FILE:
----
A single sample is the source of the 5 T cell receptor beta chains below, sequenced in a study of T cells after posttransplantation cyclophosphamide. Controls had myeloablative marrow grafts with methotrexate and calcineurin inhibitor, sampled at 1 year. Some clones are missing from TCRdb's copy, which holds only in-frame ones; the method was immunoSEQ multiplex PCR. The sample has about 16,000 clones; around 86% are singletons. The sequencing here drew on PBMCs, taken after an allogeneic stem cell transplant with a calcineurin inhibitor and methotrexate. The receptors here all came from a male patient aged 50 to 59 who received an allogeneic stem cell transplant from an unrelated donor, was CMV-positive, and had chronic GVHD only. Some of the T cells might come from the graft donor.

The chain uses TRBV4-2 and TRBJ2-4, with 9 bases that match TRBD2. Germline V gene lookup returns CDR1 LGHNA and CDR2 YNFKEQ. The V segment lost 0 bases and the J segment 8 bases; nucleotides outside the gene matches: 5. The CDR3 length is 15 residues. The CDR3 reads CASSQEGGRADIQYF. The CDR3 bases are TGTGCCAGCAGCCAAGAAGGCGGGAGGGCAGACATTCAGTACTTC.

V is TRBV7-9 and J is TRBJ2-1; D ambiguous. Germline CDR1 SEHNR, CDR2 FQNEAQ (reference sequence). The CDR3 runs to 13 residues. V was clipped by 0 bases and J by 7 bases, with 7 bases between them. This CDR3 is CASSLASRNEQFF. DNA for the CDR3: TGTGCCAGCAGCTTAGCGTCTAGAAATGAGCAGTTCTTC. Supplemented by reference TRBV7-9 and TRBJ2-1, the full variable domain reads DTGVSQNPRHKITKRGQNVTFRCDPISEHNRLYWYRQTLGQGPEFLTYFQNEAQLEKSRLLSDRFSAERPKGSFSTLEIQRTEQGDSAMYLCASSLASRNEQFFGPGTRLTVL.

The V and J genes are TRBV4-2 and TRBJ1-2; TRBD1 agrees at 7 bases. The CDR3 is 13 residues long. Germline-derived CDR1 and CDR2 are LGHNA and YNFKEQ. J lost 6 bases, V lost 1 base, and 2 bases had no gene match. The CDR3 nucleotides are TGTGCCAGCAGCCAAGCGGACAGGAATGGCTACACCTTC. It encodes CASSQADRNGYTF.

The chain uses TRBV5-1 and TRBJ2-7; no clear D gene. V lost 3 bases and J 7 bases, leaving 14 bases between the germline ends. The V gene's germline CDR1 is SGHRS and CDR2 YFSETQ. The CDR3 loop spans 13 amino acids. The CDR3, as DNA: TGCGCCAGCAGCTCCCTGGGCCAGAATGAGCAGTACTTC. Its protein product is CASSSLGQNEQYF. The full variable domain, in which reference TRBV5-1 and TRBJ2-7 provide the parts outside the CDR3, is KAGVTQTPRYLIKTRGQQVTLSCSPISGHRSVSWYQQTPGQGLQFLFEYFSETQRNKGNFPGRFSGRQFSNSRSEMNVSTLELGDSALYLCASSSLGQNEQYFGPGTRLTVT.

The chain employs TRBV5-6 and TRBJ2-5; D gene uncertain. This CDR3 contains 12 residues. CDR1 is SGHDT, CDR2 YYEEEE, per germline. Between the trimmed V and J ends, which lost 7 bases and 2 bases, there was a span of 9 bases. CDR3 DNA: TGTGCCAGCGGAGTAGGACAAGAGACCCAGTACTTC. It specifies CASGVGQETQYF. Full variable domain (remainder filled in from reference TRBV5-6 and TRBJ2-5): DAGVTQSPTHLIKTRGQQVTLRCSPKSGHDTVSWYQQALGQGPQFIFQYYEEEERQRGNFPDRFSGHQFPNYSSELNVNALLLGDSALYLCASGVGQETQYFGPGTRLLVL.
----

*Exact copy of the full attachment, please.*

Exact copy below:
A single sample is the source of the 5 T cell receptor beta chains below, sequenced in a study of T cells after posttransplantation cyclophosphamide. Controls had myeloablative marrow grafts with methotrexate and calcineurin inhibitor, sampled at 1 year. Some clones are missing from TCRdb's copy, which holds only in-frame ones; the method was immunoSEQ multiplex PCR. The sample has about 16,000 clones; around 86% are singletons. The sequencing here drew on PBMCs, taken after an allogeneic stem cell transplant with a calcineurin inhibitor and methotrexate. The receptors here all came from a male patient aged 50 to 59 who received an allogeneic stem cell transplant from an unrelated donor, was CMV-positive, and had chronic GVHD only. Some of the T cells might come from the graft donor.

The chain uses TRBV4-2 and TRBJ2-4, with 9 bases that match TRBD2. Germline V gene lookup returns CDR1 LGHNA and CDR2 YNFKEQ. The V segment lost 0 bases and the J segment 8 bases; nucleotides outside the gene matches: 5. The CDR3 length is 15 residues. The CDR3 reads CASSQEGGRADIQYF. The CDR3 bases are TGTGCCAGCAGCCAAGAAGGCGGGAGGGCAGACATTCAGTACTTC.

V is TRBV7-9 and J is TRBJ2-1; D ambiguous. Germline CDR1 SEHNR, CDR2 FQNEAQ (reference sequence). The CDR3 runs to 13 residues. V was clipped by 0 bases and J by 7 bases, with 7 bases between them. This CDR3 is CASSLASRNEQFF. DNA for the CDR3: TGTGCCAGCAGCTTAGCGTCTAGAAATGAGCAGTTCTTC. Supplemented by reference TRBV7-9 and TRBJ2-1, the full variable domain reads DTGVSQNPRHKITKRGQNVTFRCDPISEHNRLYWYRQTLGQGPEFLTYFQNEAQLEKSRLLSDRFSAERPKGSFSTLEIQRTEQGDSAMYLCASSLASRNEQFFGPGTRLTVL.

The V and J genes are TRBV4-2 and TRBJ1-2; TRBD1 agrees at 7 bases. The CDR3 is 13 residues long. Germline-derived CDR1 and CDR2 are LGHNA and YNFKEQ. J lost 6 bases, V lost 1 base, and 2 bases had no gene match. The CDR3 nucleotides are TGTGCCAGCAGCCAAGCGGACAGGAATGGCTACACCTTC. It encodes CASSQADRNGYTF.

The chain uses TRBV5-1 and TRBJ2-7; no clear D gene. V lost 3 bases and J 7 bases, leaving 14 bases between the germline ends. The V gene's germline CDR1 is SGHRS and CDR2 YFSETQ. The CDR3 loop spans 13 amino acids. The CDR3, as DNA: TGCGCCAGCAGCTCCCTGGGCCAGAATGAGCAGTACTTC. Its protein product is CASSSLGQNEQYF. The full variable domain, in which reference TRBV5-1 and TRBJ2-7 provide the parts outside the CDR3, is KAGVTQTPRYLIKTRGQQVTLSCSPISGHRSVSWYQQTPGQGLQFLFEYFSETQRNKGNFPGRFSGRQFSNSRSEMNVSTLELGDSALYLCASSSLGQNEQYFGPGTRLTVT.

The chain employs TRBV5-6 and TRBJ2-5; D gene uncertain. This CDR3 contains 12 residues. CDR1 is SGHDT, CDR2 YYEEEE, per germline. Between the trimmed V and J ends, which lost 7 bases and 2 bases, there was a span of 9 bases. CDR3 DNA: TGTGCCAGCGGAGTAGGACAAGAGACCCAGTACTTC. It specifies CASGVGQETQYF. Full variable domain (remainder filled in from reference TRBV5-6 and TRBJ2-5): DAGVTQSPTHLIKTRGQQVTLRCSPKSGHDTVSWYQQALGQGPQFIFQYYEEEERQRGNFPDRFSGHQFPNYSSELNVNALLLGDSALYLCASGVGQETQYFGPGTRLLVL.